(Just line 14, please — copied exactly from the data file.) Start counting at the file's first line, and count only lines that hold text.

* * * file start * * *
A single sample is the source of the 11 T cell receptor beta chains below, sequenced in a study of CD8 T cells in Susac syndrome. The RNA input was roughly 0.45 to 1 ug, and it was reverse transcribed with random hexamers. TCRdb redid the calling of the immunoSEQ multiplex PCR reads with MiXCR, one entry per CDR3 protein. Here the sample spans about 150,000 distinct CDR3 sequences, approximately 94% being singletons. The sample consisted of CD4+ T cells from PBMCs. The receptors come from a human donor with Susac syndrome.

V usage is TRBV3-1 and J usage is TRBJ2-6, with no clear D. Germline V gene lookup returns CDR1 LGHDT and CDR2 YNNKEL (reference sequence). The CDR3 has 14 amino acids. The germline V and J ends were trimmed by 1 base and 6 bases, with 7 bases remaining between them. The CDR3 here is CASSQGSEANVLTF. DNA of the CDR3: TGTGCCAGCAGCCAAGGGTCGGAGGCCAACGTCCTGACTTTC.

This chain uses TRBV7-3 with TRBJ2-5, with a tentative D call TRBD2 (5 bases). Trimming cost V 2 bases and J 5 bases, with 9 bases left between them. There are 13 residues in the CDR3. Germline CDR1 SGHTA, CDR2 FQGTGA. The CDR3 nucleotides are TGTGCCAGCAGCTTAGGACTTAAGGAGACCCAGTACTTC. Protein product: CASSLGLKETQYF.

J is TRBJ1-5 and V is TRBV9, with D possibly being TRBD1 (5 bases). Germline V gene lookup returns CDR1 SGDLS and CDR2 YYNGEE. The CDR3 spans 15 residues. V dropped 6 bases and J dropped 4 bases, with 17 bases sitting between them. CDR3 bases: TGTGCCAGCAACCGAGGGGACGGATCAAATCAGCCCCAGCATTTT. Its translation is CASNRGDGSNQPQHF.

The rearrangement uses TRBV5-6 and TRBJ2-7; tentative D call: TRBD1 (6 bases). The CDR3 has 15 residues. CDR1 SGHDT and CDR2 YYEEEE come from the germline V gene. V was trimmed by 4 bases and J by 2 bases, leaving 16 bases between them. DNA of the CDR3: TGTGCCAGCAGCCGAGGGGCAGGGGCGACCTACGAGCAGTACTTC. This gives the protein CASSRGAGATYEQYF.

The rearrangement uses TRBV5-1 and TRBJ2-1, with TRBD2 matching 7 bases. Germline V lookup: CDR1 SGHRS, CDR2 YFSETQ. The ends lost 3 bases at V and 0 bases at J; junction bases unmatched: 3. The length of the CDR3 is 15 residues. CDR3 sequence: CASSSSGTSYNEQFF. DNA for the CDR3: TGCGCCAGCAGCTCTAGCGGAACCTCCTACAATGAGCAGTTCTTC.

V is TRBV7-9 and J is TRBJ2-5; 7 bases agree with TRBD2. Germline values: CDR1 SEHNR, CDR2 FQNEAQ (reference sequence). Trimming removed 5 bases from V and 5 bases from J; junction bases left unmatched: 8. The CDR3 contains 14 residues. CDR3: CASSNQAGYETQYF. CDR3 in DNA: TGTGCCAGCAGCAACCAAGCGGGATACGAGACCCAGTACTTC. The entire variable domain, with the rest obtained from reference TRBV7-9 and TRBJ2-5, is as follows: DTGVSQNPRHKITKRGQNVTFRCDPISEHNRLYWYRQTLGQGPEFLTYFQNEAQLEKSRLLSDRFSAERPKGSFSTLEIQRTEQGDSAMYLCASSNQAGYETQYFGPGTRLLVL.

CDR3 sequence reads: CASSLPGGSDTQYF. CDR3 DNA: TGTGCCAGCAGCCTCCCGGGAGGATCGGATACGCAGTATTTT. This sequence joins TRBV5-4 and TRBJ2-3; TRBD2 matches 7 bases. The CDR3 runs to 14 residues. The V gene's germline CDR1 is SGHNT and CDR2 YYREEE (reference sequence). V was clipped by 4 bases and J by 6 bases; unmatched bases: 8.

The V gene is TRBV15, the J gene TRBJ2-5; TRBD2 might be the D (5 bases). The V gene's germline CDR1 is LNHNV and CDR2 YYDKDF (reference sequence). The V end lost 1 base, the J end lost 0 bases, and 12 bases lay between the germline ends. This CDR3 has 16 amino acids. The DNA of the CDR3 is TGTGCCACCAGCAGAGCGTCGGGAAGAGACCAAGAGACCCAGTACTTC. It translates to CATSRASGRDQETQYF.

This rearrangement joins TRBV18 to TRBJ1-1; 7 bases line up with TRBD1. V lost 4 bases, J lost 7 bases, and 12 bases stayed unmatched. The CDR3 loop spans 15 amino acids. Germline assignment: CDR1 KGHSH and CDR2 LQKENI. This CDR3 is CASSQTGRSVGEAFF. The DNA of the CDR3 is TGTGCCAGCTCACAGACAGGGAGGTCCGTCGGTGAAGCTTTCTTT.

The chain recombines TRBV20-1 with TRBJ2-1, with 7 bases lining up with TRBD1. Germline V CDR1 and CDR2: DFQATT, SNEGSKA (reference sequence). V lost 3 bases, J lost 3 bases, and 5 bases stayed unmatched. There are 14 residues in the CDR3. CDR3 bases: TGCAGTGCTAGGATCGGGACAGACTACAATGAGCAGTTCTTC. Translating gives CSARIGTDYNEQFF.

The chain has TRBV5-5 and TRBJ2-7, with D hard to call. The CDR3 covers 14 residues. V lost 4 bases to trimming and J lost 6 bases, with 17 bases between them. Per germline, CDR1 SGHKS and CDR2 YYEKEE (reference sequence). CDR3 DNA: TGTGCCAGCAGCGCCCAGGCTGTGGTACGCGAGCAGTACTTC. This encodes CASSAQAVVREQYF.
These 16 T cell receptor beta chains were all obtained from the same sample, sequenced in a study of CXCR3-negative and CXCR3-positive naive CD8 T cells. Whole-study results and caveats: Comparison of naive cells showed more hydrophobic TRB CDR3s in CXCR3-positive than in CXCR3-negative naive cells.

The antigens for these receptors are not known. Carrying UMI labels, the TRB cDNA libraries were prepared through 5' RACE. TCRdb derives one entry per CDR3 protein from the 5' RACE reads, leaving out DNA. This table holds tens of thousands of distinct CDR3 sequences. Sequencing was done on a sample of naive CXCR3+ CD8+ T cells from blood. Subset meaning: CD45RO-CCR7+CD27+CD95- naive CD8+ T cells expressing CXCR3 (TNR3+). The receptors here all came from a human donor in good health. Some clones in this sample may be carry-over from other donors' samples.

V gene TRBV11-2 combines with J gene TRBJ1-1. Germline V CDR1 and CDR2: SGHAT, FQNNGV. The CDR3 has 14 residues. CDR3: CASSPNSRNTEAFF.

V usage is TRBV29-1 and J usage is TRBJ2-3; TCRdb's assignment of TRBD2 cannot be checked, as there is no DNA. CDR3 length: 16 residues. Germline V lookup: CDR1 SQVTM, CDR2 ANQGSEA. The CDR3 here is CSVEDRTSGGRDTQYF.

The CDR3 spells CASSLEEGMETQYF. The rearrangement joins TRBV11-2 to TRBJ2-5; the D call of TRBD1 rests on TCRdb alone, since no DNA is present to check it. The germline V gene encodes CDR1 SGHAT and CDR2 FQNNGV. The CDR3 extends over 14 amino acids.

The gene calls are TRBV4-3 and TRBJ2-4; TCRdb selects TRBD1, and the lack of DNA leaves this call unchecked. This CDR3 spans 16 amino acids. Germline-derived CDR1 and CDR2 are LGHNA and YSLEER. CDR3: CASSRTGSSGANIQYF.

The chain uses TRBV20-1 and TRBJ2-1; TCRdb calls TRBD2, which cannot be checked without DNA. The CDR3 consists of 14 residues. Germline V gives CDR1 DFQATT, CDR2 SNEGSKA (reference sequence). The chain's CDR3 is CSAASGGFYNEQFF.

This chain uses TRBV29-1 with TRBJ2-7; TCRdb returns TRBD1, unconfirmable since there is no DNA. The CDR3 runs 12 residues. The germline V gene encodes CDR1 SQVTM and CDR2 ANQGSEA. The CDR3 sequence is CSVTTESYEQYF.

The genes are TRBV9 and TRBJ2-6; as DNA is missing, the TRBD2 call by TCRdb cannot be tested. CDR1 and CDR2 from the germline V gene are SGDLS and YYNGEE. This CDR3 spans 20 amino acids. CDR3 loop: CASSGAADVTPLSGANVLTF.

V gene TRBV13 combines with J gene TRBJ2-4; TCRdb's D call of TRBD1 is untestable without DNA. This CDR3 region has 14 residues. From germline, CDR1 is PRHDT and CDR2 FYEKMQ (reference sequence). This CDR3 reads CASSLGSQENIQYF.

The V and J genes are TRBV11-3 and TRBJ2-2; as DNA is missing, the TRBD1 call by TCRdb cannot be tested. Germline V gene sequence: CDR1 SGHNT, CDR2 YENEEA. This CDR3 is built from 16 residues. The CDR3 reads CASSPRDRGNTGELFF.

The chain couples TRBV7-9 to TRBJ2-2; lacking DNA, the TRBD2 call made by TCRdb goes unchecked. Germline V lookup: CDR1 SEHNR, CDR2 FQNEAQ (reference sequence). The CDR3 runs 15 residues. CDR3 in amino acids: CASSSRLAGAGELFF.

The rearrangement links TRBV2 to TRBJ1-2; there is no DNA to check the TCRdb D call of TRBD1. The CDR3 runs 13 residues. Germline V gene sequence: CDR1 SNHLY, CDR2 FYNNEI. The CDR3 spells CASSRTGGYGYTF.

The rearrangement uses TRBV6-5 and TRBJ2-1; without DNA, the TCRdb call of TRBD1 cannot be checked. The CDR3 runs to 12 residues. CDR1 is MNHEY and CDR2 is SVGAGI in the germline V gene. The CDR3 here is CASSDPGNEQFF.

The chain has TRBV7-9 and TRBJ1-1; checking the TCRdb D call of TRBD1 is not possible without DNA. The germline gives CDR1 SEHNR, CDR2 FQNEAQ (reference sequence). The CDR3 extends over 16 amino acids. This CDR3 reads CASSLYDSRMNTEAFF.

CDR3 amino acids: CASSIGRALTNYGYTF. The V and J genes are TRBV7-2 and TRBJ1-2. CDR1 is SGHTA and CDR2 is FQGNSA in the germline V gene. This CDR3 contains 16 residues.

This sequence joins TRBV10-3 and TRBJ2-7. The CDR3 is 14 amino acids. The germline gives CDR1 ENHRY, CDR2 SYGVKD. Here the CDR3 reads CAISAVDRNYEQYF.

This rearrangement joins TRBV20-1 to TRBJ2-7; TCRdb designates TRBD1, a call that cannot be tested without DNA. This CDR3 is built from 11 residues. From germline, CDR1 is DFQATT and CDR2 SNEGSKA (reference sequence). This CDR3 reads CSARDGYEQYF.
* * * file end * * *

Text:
The antigens for these receptors are not known. Carrying UMI labels, the TRB cDNA libraries were prepared through 5' RACE. TCRdb derives one entry per CDR3 protein from the 5' RACE reads, leaving out DNA. This table holds tens of thousands of distinct CDR3 sequences. Sequencing was done on a sample of naive CXCR3+ CD8+ T cells from blood. Subset meaning: CD45RO-CCR7+CD27+CD95- naive CD8+ T cells expressing CXCR3 (TNR3+). The receptors here all came from a human donor in good health. Some clones in this sample may be carry-over from other donors' samples.